Patriotism is a powerful marketing tool, but use it with caution
Before putting Made in America on your products, be careful. You may think your products qualify, but they may not, according to new standards set by the Federal Trade Commission.
In recent years, the commission has begun to crack down on manufacturers claiming their products are made in America when they are made overseas. In some cases, companies have faced huge penalties for not complying with FTC rules.
According to the FTC: “Made in the USA means that ‘substantially all’ of the product was made in America. In other words, all major parts, processing and labor that goes into the product must be of American origin. The products must not contain any – or must contain only negligible foreign content. “
This is the definition of an “unqualified claim”. The FTC has also established a “qualified claim”, which must include a disclaimer, such as “Made in the USA with US and imported components”.
In addition to labels, the FTC prohibits manufacturers from making false, misleading, or unsubstantiated claims about country of origin in marketing materials for any product or service. (See Made in the USA: Ask the Expert for a more detailed explanation.)
“Labelling your product as Made in the USA can be an important product attribute for some consumers and retailers,” says Ryan Trainer, president of the International Sleep Products Association. “But the rules that govern when you can use that label can be tricky. It is important that bedding and component manufacturers know the rules and clearly communicate these requirements to all levels of company management, from those involved in sourcing inputs through to product manufacturing and marketing. . Recent experience shows that mattress manufacturers who disregard this advice can break these rules and incur costly monetary penalties.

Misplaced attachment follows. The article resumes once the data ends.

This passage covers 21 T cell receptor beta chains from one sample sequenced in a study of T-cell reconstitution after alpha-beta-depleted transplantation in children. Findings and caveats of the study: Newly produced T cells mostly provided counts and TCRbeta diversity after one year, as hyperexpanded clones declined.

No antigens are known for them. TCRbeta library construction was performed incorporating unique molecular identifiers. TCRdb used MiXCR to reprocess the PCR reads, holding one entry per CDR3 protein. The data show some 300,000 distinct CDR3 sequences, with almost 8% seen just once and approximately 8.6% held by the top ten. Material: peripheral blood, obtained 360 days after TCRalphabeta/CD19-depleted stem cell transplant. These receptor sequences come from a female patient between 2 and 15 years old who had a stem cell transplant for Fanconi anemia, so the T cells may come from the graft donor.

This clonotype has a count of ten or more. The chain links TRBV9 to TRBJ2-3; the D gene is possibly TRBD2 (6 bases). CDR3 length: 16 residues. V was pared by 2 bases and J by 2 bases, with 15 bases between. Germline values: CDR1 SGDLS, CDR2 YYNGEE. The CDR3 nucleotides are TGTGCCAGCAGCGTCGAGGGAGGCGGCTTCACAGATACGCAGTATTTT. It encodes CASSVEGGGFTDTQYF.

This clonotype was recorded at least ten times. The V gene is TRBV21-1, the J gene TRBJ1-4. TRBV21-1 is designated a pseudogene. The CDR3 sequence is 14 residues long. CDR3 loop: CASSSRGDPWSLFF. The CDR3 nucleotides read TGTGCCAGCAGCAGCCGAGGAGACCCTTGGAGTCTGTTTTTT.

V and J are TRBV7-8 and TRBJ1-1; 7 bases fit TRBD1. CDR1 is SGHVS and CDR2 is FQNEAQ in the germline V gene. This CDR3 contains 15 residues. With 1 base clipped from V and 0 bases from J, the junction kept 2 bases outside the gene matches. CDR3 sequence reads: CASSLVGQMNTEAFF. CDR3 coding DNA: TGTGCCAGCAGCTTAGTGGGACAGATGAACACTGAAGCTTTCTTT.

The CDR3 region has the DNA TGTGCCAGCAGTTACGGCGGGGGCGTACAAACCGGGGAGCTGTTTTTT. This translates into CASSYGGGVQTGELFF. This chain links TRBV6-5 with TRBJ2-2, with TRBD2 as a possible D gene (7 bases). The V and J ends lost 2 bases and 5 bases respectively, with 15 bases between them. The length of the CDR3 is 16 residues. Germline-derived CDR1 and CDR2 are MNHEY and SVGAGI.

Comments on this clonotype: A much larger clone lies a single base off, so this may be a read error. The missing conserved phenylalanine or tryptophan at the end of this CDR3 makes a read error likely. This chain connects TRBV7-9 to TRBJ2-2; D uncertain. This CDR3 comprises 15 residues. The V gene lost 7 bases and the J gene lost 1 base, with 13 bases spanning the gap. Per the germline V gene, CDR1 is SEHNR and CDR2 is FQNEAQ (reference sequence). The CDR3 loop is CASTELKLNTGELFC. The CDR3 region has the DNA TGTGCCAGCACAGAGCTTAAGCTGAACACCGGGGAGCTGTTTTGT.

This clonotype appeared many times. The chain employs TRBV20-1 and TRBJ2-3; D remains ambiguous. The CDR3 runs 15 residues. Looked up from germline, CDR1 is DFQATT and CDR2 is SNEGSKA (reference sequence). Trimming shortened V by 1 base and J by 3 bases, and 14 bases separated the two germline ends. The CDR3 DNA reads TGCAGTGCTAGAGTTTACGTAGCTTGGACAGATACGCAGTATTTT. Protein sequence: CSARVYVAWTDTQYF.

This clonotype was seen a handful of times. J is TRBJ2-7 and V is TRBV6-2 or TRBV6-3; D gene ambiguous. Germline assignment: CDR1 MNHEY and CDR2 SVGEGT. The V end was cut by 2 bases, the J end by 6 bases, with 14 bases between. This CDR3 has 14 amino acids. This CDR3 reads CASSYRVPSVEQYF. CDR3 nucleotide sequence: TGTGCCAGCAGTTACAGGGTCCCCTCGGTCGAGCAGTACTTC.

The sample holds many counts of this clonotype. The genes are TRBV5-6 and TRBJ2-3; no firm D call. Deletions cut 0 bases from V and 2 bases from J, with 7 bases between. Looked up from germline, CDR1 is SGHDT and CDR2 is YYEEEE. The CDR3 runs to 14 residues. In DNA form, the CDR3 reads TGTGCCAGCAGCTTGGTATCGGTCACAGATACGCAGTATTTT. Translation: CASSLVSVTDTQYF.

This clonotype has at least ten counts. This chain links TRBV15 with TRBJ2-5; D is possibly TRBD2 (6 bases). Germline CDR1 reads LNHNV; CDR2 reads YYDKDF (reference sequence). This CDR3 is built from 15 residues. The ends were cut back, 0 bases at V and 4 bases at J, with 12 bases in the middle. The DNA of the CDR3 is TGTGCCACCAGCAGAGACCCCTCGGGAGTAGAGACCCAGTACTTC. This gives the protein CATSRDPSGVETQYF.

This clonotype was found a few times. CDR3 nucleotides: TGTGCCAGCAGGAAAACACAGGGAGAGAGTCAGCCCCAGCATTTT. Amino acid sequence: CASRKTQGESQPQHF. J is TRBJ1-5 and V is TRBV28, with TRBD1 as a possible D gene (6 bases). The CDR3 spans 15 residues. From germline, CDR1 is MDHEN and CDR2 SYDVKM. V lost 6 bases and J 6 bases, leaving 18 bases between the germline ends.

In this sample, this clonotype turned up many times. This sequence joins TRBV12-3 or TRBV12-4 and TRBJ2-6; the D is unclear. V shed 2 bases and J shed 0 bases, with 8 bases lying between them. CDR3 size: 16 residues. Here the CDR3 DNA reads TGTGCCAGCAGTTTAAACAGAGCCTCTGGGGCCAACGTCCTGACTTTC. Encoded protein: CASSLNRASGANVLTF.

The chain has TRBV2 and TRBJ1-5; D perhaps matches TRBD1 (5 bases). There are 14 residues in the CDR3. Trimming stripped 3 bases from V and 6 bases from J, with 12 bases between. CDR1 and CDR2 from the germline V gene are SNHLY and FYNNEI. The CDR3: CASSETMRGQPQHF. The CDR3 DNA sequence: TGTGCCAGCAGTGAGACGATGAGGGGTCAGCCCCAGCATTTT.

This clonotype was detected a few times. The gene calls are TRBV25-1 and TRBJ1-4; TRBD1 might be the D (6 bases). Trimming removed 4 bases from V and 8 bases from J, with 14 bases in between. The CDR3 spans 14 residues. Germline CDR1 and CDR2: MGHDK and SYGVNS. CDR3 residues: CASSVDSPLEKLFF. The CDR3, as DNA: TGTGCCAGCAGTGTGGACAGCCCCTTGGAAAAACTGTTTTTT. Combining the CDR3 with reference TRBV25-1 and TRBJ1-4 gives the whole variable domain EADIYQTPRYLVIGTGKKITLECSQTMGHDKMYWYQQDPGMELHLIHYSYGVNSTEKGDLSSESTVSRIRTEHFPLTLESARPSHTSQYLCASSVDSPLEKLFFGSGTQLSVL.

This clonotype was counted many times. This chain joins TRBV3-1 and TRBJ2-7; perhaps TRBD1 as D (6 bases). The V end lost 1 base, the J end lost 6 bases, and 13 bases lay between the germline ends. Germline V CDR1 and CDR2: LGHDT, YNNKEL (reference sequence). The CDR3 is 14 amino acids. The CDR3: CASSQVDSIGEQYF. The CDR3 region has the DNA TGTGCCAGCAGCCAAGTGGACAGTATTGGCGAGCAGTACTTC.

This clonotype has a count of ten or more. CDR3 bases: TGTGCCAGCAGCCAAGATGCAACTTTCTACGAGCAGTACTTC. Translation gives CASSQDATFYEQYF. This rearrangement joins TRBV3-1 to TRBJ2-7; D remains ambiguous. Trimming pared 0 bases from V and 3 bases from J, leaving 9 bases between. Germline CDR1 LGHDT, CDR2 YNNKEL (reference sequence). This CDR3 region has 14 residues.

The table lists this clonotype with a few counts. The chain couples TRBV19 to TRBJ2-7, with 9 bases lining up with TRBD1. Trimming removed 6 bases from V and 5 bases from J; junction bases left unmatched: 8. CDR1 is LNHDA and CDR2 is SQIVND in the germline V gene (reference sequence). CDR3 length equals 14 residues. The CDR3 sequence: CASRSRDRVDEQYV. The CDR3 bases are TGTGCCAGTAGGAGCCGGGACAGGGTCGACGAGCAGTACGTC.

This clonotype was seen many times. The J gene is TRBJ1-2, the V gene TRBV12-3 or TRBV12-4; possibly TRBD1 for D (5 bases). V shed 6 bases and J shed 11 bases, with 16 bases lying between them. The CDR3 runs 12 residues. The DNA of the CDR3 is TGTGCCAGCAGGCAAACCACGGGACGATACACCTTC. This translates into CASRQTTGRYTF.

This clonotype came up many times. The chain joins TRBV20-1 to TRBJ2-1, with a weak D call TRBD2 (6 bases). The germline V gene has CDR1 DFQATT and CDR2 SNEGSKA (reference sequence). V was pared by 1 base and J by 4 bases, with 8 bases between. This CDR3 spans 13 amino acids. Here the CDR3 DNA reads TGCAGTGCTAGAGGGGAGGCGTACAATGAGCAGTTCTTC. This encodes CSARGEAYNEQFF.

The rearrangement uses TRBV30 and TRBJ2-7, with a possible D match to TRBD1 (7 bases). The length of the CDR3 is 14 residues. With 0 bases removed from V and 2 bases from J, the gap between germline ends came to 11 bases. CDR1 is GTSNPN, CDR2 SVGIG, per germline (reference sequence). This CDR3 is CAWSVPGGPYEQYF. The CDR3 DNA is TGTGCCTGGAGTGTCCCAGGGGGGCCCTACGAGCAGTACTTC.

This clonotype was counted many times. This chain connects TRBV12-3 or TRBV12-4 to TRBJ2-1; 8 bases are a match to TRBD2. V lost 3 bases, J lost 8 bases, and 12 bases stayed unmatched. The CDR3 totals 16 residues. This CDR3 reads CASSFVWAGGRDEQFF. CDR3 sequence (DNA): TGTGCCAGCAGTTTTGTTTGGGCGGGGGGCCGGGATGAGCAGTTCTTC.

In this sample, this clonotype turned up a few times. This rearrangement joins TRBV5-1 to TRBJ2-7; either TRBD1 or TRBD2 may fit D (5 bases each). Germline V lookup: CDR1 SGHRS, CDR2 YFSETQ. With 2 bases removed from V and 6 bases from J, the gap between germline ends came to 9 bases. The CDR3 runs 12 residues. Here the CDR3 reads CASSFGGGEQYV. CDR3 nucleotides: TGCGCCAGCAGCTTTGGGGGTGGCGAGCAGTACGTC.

For example, late last year, the FTC alleged that a mattress company repeatedly made false claims that its products were “proudly made with premium materials that are 100% made in the States.” -United”. In fact, the FTC found that all or a significant portion of the mattresses were made from foreign materials and were still finished overseas.
Under a consent order, the company must pay $753,000, notify customers of the false claims, retain certain records and file compliance reports with the FTC for the next 20 years. The lawsuit follows a 2018 settlement between the FTC and the same company involving similar “Made in the USA” claims.
Do consumers really care?
Yes, they care more than ever that a product is made in America. The spread of Covid-19 has caused a massive global supply chain impasse, creating the perception that if a consumer wants certain goods to be delivered in a timely manner – particularly furniture, for example – they better have them. are made in America.
The Made in USA label symbolizes traditional, positive ideals: high quality and support for American businesses and jobs. With the spread of the virus, some consumers have naturally shifted to purchasing products made in the United States.